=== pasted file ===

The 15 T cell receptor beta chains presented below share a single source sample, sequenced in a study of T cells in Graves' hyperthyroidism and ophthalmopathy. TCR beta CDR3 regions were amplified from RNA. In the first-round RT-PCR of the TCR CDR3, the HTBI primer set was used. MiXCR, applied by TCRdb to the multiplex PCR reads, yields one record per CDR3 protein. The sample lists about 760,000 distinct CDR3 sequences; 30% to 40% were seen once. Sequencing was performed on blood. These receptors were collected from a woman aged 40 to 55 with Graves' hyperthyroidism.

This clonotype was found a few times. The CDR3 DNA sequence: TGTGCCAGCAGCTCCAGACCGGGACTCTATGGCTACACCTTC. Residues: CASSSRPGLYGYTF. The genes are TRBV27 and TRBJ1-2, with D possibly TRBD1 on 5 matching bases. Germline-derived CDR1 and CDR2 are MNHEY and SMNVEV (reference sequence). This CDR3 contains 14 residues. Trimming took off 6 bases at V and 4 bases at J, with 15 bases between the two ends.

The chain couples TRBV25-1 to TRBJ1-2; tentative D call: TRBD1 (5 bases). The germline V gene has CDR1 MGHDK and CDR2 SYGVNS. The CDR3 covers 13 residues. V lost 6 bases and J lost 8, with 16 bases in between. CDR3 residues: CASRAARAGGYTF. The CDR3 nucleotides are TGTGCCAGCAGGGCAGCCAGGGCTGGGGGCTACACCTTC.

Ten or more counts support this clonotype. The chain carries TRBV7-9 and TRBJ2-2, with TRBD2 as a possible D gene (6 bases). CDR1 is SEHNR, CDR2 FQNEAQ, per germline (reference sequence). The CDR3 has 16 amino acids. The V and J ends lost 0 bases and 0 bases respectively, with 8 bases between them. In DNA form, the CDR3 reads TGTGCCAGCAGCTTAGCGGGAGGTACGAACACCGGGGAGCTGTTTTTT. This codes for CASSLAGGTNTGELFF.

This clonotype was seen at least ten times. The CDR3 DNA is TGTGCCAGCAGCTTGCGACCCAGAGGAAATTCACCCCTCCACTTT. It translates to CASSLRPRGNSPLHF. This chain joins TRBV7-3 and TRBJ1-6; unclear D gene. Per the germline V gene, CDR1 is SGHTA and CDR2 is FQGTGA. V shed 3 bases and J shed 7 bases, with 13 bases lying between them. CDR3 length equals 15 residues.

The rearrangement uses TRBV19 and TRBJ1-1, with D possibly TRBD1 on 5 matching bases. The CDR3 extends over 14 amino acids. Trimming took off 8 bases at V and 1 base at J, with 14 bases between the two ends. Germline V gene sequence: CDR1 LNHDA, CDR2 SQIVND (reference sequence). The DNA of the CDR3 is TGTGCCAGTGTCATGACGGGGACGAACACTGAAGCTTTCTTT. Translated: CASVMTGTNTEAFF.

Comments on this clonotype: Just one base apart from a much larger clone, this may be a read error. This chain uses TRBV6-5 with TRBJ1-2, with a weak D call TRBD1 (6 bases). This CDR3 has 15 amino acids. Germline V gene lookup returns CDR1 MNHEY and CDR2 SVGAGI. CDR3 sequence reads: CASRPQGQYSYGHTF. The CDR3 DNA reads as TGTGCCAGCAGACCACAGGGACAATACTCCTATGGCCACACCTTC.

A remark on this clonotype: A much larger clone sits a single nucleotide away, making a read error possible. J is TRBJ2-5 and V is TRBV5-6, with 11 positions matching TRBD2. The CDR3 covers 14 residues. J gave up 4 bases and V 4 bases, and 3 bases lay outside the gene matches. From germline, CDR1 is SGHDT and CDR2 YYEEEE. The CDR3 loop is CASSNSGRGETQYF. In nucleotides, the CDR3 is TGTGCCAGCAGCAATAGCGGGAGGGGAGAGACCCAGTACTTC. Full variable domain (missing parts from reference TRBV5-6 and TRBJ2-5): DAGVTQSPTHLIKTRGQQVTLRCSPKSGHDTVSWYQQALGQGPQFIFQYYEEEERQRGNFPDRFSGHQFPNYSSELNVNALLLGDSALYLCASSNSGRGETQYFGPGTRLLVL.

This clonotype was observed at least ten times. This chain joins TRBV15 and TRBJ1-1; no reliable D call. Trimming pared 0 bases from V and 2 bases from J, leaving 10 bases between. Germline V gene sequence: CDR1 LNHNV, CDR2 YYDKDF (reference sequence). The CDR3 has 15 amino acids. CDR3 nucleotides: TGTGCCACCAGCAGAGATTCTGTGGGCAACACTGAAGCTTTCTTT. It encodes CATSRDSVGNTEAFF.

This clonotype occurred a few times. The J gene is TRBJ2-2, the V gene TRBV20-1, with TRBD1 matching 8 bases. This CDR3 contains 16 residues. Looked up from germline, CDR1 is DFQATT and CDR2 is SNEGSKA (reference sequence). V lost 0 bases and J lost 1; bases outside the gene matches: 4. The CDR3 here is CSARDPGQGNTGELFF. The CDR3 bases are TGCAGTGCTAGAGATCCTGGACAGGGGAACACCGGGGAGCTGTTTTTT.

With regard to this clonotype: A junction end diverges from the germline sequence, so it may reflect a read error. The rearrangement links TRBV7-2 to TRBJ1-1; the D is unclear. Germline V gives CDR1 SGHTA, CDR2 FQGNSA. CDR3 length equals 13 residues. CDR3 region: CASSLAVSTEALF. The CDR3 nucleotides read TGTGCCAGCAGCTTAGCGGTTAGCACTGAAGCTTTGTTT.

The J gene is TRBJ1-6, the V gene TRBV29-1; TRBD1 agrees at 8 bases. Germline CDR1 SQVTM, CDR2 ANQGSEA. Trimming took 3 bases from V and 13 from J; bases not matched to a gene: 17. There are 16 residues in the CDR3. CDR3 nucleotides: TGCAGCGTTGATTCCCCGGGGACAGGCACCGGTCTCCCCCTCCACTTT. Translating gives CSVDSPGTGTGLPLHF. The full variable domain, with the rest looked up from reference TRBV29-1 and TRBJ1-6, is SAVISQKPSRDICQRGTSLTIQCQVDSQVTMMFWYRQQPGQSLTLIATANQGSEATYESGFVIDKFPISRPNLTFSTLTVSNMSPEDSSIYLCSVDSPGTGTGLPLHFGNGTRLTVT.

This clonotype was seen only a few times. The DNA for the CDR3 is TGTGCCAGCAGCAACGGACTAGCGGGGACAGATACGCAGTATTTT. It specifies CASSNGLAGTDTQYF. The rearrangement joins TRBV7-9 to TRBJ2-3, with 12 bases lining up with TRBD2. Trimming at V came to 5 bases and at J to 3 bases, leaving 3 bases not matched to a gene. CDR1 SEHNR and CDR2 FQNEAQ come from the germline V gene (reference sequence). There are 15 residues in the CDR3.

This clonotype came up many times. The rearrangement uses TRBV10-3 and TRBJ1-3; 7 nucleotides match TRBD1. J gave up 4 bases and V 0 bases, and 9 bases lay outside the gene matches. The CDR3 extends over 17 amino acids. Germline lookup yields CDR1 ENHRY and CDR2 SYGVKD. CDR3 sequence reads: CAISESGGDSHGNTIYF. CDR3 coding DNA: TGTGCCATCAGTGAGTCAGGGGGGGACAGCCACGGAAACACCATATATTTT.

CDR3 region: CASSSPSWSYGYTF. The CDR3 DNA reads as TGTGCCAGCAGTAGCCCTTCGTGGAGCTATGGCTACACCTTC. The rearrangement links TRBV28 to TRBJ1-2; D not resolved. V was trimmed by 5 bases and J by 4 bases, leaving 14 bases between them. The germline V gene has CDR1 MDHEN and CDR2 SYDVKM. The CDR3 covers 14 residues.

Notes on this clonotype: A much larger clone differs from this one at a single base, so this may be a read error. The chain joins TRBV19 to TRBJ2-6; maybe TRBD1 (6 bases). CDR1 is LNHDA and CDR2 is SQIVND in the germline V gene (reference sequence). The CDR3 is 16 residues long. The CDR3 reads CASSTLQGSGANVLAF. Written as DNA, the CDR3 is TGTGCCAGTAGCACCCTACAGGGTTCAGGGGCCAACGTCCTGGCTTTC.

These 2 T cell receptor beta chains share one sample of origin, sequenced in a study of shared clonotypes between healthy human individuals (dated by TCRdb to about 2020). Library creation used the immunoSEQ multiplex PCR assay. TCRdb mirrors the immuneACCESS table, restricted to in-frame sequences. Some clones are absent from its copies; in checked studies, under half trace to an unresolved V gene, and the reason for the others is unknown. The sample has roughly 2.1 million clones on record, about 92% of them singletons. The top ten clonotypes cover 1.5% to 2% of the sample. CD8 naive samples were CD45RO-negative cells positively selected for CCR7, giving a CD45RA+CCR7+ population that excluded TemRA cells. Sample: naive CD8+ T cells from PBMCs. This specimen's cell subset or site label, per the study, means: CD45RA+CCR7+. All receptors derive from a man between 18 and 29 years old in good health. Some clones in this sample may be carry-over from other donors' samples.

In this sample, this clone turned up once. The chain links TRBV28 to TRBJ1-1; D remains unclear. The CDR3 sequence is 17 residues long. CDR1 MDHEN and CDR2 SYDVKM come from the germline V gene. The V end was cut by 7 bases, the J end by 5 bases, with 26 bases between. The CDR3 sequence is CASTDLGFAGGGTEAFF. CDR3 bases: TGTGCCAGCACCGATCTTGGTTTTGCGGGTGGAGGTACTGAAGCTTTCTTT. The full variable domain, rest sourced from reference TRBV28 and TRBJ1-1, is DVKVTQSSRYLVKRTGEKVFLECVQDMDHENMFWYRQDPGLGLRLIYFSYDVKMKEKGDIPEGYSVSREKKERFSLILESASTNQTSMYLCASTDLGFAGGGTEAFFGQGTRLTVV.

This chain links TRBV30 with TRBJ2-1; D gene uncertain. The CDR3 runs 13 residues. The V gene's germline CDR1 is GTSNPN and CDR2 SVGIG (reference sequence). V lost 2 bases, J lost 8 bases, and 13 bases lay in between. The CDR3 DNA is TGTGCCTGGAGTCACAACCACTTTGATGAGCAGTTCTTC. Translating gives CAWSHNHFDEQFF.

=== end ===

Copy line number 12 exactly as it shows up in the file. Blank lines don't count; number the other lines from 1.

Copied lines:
The J gene is TRBJ1-6, the V gene TRBV29-1; TRBD1 agrees at 8 bases. Germline CDR1 SQVTM, CDR2 ANQGSEA. Trimming took 3 bases from V and 13 from J; bases not matched to a gene: 17. There are 16 residues in the CDR3. CDR3 nucleotides: TGCAGCGTTGATTCCCCGGGGACAGGCACCGGTCTCCCCCTCCACTTT. Translating gives CSVDSPGTGTGLPLHF. The full variable domain, with the rest looked up from reference TRBV29-1 and TRBJ1-6, is SAVISQKPSRDICQRGTSLTIQCQVDSQVTMMFWYRQQPGQSLTLIATANQGSEATYESGFVIDKFPISRPNLTFSTLTVSNMSPEDSSIYLCSVDSPGTGTGLPLHFGNGTRLTVT.